With all the talk of Responsive web design being the only future of web design you could be forgiven for thinking that the debate was over. So is it?
For those of you who are not familiar with responsive design – this is a technique where a web page re-formats itself depending on the dimensions of the browser window it is being viewed on without reloading the page. You can have loads of fun messing with your browser width and watching your site page change in design – it certainly is cool!
Well first of all lets look at the central principle of Responsive Web design. The first commandment from the design boys is “Thou Shalt Start from Small”. Design for mobile and expand to your desktop design. This is good process whether designing in a responsive manner or not as it forces one to decide what the key elements are and how they should be displayed succinctly.
At this point you could be forgiven for concluding that responsive was the only way to go – so what of the problems of responsive web design? Well the initial downfall comes directly from the first commandment – in that in starting small requires you to design in s specific manner – minimalist and clean – which is fine if that is the look and feel you are going for, but may not help you if you have a specific brand feel that requires a more richly designed look.
There are other issues too such as some challenging cross browser challenges – especially if you are trying to deliver the aforementioned rich design. Riding side by side with ‘Challenge’ comes ‘Cost’ and ‘Risk’.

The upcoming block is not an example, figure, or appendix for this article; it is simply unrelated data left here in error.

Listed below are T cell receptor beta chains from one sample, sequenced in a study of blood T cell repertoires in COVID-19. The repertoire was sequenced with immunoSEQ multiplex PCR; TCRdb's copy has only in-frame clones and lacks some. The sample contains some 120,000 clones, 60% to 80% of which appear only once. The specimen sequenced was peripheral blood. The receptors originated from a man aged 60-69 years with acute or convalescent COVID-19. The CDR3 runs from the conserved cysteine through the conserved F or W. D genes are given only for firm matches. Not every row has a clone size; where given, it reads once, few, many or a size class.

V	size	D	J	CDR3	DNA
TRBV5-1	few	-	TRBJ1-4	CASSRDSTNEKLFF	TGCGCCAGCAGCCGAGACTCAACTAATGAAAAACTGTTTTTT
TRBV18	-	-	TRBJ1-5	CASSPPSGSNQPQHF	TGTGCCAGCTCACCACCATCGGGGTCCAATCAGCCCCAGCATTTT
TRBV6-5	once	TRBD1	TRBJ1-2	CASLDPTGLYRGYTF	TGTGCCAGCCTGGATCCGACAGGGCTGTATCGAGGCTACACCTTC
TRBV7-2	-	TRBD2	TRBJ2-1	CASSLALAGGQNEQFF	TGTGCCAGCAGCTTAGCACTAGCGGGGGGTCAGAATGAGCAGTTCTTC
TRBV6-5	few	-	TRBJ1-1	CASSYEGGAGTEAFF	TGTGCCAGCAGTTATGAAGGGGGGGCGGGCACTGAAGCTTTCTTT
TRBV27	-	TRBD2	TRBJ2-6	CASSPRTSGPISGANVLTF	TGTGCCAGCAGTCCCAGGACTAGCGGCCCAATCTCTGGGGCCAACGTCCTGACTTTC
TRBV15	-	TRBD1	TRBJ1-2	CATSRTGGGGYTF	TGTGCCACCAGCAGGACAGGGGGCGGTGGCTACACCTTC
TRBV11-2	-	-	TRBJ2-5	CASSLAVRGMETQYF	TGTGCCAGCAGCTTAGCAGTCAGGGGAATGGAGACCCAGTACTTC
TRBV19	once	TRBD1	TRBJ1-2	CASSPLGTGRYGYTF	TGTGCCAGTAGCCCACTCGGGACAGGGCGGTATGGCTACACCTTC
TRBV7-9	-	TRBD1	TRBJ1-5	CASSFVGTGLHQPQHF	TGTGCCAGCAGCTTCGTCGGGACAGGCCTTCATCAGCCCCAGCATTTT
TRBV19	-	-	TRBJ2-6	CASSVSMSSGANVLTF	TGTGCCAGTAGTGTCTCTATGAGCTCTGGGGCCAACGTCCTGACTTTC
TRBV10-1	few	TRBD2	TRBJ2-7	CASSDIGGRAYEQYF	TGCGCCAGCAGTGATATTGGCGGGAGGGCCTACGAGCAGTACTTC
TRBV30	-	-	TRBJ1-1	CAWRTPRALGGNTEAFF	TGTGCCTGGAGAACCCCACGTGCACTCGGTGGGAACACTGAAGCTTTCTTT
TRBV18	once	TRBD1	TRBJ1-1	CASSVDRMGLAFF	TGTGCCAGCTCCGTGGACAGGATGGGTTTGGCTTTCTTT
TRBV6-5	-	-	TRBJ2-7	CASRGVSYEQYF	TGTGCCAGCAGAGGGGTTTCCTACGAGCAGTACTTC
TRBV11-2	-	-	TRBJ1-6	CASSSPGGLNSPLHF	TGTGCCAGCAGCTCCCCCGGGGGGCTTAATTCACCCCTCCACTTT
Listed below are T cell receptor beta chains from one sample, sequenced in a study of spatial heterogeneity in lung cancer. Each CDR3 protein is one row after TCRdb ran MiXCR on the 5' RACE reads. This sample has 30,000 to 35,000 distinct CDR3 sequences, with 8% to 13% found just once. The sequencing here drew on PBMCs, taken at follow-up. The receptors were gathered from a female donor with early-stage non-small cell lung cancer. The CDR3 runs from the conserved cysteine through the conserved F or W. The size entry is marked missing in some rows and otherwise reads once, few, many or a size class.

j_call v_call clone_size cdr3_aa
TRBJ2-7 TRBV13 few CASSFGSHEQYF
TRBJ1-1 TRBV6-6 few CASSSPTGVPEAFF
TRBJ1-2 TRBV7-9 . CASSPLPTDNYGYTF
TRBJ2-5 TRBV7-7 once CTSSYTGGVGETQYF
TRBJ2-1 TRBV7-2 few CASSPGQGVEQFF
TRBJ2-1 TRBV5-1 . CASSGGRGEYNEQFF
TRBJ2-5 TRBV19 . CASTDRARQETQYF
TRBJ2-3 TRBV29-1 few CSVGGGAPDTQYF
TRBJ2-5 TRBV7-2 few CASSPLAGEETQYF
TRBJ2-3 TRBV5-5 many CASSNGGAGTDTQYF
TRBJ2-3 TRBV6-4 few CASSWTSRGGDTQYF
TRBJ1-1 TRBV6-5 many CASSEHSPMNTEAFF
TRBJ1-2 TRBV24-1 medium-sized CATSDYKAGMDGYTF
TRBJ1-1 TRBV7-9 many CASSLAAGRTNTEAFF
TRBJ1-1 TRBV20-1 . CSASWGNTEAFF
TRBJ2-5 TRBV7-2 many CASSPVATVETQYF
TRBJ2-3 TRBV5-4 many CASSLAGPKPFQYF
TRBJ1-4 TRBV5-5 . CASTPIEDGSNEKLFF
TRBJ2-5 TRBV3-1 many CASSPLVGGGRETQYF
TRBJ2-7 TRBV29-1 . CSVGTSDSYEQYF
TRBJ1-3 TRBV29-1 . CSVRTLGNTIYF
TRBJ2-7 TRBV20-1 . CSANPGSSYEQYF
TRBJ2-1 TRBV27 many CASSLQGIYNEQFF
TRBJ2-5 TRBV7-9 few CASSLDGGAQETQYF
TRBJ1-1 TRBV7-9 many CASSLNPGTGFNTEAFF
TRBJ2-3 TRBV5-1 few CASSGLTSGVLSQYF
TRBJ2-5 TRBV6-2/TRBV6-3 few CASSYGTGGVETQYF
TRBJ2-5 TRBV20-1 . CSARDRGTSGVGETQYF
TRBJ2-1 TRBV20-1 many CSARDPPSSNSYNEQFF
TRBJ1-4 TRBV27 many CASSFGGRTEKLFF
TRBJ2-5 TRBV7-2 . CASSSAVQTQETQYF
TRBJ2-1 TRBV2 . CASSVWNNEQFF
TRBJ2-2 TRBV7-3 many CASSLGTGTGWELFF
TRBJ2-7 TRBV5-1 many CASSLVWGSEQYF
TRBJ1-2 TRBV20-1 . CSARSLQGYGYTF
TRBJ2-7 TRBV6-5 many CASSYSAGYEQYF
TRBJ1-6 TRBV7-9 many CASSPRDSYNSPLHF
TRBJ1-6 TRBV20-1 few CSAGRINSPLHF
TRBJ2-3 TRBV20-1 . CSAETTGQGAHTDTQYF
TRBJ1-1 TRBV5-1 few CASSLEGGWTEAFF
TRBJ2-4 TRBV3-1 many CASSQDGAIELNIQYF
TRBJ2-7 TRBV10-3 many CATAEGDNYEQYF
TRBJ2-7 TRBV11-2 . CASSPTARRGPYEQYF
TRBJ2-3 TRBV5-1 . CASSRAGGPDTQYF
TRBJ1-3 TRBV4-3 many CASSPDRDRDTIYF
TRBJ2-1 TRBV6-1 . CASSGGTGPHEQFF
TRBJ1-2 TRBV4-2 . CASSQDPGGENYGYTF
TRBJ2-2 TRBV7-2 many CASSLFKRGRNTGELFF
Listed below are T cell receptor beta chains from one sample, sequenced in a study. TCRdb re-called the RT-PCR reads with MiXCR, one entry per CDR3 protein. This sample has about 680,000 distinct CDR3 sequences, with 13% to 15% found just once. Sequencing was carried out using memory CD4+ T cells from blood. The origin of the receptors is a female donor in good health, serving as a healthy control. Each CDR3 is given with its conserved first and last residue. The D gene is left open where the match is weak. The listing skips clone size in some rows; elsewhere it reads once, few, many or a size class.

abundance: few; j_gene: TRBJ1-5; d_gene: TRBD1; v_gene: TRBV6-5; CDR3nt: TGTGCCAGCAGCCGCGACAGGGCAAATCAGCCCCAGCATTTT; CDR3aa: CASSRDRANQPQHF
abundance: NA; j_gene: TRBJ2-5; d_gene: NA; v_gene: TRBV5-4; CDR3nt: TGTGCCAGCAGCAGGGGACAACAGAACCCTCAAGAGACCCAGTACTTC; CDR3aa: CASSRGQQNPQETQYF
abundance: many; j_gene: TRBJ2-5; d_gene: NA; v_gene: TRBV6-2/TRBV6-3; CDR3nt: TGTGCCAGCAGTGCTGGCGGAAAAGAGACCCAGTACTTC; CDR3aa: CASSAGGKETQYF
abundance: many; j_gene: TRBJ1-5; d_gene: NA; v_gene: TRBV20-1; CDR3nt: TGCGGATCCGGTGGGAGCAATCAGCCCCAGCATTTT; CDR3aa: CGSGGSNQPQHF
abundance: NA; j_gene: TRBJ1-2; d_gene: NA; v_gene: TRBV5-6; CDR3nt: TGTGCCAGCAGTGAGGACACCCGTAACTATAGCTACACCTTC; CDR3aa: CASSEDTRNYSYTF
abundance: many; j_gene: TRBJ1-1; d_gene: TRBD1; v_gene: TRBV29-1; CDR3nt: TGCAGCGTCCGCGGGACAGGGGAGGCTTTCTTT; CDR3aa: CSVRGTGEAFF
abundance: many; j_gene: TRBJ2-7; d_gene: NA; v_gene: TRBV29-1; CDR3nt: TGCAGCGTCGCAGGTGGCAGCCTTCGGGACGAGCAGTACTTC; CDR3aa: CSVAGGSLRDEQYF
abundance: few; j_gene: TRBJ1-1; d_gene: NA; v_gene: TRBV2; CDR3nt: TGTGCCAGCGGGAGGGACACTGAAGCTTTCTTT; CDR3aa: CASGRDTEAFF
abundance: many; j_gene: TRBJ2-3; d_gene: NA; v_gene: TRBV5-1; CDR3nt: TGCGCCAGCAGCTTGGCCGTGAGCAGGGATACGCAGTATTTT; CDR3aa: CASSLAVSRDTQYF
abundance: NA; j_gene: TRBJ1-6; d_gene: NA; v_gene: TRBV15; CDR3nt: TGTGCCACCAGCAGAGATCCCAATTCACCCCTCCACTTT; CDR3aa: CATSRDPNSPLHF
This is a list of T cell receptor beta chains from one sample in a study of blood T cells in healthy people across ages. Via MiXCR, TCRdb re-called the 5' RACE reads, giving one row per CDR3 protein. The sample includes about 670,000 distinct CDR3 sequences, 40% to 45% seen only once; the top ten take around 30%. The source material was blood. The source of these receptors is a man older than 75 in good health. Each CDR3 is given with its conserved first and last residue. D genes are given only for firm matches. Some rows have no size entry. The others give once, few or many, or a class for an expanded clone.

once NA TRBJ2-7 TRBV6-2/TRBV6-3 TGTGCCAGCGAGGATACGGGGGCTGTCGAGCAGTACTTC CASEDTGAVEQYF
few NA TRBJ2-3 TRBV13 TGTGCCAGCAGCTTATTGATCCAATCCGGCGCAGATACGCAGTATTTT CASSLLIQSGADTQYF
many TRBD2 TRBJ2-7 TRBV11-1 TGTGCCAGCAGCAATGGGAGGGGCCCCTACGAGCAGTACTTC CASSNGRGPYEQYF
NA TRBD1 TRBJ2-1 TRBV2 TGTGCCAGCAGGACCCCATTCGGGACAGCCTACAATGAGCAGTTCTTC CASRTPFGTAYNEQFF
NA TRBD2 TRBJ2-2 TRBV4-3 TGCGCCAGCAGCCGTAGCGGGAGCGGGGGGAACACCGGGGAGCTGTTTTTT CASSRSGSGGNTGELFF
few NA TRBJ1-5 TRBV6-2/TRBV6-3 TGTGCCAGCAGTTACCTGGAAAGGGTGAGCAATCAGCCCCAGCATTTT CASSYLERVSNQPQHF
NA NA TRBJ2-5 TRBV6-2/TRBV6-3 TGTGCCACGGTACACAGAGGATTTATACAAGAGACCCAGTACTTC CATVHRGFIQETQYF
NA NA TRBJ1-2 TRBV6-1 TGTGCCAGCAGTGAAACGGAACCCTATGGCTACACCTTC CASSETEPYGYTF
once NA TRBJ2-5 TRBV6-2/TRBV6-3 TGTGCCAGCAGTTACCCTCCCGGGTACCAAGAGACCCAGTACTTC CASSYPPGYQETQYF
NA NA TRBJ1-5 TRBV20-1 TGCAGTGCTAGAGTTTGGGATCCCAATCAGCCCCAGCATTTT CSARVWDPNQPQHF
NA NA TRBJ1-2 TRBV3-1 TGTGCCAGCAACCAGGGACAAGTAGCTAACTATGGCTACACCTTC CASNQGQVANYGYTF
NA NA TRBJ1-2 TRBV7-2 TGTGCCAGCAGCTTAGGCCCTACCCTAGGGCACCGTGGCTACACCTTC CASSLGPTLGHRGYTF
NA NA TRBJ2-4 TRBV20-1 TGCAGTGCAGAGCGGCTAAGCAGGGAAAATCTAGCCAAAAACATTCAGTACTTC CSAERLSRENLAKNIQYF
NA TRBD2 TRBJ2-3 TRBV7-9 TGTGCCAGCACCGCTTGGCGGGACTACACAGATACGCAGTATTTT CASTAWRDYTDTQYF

So what about the alternative – having a mobile skin? This in itself presents several challenges to the designer – how to present a useful navigation experience to the customer in a consistent manner across devices without causing confusion (or making your mobile site look like dog’s dinner). In the mobile skin world there is also a central tenet and that is ‘Power to the Customer’ – we have long preached that the most important part of a mobile skin is a ‘Switch to Desktop View’ button – to allow the customer to decide to sacrifice visual simplicity for additional functionality. This allows the designer to create his rich design experience in a desktop view and parse it in his mobile view – and allow the customers to choose what makes the most sense to them.
So what are the conclusions one should draw from all this? There is no doubt that the world is moving towards Responsive web design and rightly so, but it is not yet a shoo-in. As responsive templates and dominant designs improve so will the ease of implementation, but for now we should make our choice on a case by case basis – after all its all very well being at the cutting edge – but all to often it can be the bleeding edge.